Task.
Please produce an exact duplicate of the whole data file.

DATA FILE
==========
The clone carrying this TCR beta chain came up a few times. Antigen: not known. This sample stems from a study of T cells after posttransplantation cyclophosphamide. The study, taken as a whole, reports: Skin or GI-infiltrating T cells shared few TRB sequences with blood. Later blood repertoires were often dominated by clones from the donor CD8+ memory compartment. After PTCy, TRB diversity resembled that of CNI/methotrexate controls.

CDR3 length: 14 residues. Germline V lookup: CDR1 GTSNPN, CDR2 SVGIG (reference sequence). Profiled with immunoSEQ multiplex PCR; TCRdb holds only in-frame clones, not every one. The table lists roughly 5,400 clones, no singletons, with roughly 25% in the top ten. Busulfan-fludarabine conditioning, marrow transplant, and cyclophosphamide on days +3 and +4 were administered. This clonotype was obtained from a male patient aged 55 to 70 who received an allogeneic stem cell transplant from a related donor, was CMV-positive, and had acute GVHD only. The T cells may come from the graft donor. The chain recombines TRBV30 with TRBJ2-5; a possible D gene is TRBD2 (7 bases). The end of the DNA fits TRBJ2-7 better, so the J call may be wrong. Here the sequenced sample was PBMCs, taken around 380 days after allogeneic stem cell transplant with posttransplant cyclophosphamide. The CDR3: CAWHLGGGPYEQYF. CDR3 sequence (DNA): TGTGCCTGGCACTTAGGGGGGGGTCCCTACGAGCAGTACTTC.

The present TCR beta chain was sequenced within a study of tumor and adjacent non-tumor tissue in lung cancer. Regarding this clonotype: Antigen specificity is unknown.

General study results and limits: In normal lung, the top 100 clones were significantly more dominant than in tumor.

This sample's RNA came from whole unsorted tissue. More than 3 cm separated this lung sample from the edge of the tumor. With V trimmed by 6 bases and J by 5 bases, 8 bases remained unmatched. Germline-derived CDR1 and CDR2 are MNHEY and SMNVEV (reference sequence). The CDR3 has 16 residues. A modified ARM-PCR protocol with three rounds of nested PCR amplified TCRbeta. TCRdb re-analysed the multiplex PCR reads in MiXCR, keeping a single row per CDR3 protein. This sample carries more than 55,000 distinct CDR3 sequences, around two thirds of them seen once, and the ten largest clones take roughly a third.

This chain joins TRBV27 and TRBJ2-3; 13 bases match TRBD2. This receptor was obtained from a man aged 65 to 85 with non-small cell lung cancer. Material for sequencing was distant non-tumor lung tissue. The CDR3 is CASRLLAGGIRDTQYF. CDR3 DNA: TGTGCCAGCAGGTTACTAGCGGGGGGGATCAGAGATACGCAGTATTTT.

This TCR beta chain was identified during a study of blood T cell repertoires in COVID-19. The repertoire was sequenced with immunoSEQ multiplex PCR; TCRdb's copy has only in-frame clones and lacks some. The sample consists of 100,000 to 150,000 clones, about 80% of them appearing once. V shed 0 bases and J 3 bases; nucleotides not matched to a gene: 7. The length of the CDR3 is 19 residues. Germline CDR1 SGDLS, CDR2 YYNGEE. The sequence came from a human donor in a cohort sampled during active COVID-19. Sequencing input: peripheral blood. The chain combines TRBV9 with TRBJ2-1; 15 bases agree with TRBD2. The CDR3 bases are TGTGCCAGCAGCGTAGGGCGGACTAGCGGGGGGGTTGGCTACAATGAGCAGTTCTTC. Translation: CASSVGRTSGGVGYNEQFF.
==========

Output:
The clone carrying this TCR beta chain came up a few times. Antigen: not known. This sample stems from a study of T cells after posttransplantation cyclophosphamide. The study, taken as a whole, reports: Skin or GI-infiltrating T cells shared few TRB sequences with blood. Later blood repertoires were often dominated by clones from the donor CD8+ memory compartment. After PTCy, TRB diversity resembled that of CNI/methotrexate controls.

CDR3 length: 14 residues. Germline V lookup: CDR1 GTSNPN, CDR2 SVGIG (reference sequence). Profiled with immunoSEQ multiplex PCR; TCRdb holds only in-frame clones, not every one. The table lists roughly 5,400 clones, no singletons, with roughly 25% in the top ten. Busulfan-fludarabine conditioning, marrow transplant, and cyclophosphamide on days +3 and +4 were administered. This clonotype was obtained from a male patient aged 55 to 70 who received an allogeneic stem cell transplant from a related donor, was CMV-positive, and had acute GVHD only. The T cells may come from the graft donor. The chain recombines TRBV30 with TRBJ2-5; a possible D gene is TRBD2 (7 bases). The end of the DNA fits TRBJ2-7 better, so the J call may be wrong. Here the sequenced sample was PBMCs, taken around 380 days after allogeneic stem cell transplant with posttransplant cyclophosphamide. The CDR3: CAWHLGGGPYEQYF. CDR3 sequence (DNA): TGTGCCTGGCACTTAGGGGGGGGTCCCTACGAGCAGTACTTC.

The present TCR beta chain was sequenced within a study of tumor and adjacent non-tumor tissue in lung cancer. Regarding this clonotype: Antigen specificity is unknown.

General study results and limits: In normal lung, the top 100 clones were significantly more dominant than in tumor.

This sample's RNA came from whole unsorted tissue. More than 3 cm separated this lung sample from the edge of the tumor. With V trimmed by 6 bases and J by 5 bases, 8 bases remained unmatched. Germline-derived CDR1 and CDR2 are MNHEY and SMNVEV (reference sequence). The CDR3 has 16 residues. A modified ARM-PCR protocol with three rounds of nested PCR amplified TCRbeta. TCRdb re-analysed the multiplex PCR reads in MiXCR, keeping a single row per CDR3 protein. This sample carries more than 55,000 distinct CDR3 sequences, around two thirds of them seen once, and the ten largest clones take roughly a third.

This chain joins TRBV27 and TRBJ2-3; 13 bases match TRBD2. This receptor was obtained from a man aged 65 to 85 with non-small cell lung cancer. Material for sequencing was distant non-tumor lung tissue. The CDR3 is CASRLLAGGIRDTQYF. CDR3 DNA: TGTGCCAGCAGGTTACTAGCGGGGGGGATCAGAGATACGCAGTATTTT.

This TCR beta chain was identified during a study of blood T cell repertoires in COVID-19. The repertoire was sequenced with immunoSEQ multiplex PCR; TCRdb's copy has only in-frame clones and lacks some. The sample consists of 100,000 to 150,000 clones, about 80% of them appearing once. V shed 0 bases and J 3 bases; nucleotides not matched to a gene: 7. The length of the CDR3 is 19 residues. Germline CDR1 SGDLS, CDR2 YYNGEE. The sequence came from a human donor in a cohort sampled during active COVID-19. Sequencing input: peripheral blood. The chain combines TRBV9 with TRBJ2-1; 15 bases agree with TRBD2. The CDR3 bases are TGTGCCAGCAGCGTAGGGCGGACTAGCGGGGGGGTTGGCTACAATGAGCAGTTCTTC. Translation: CASSVGRTSGGVGYNEQFF.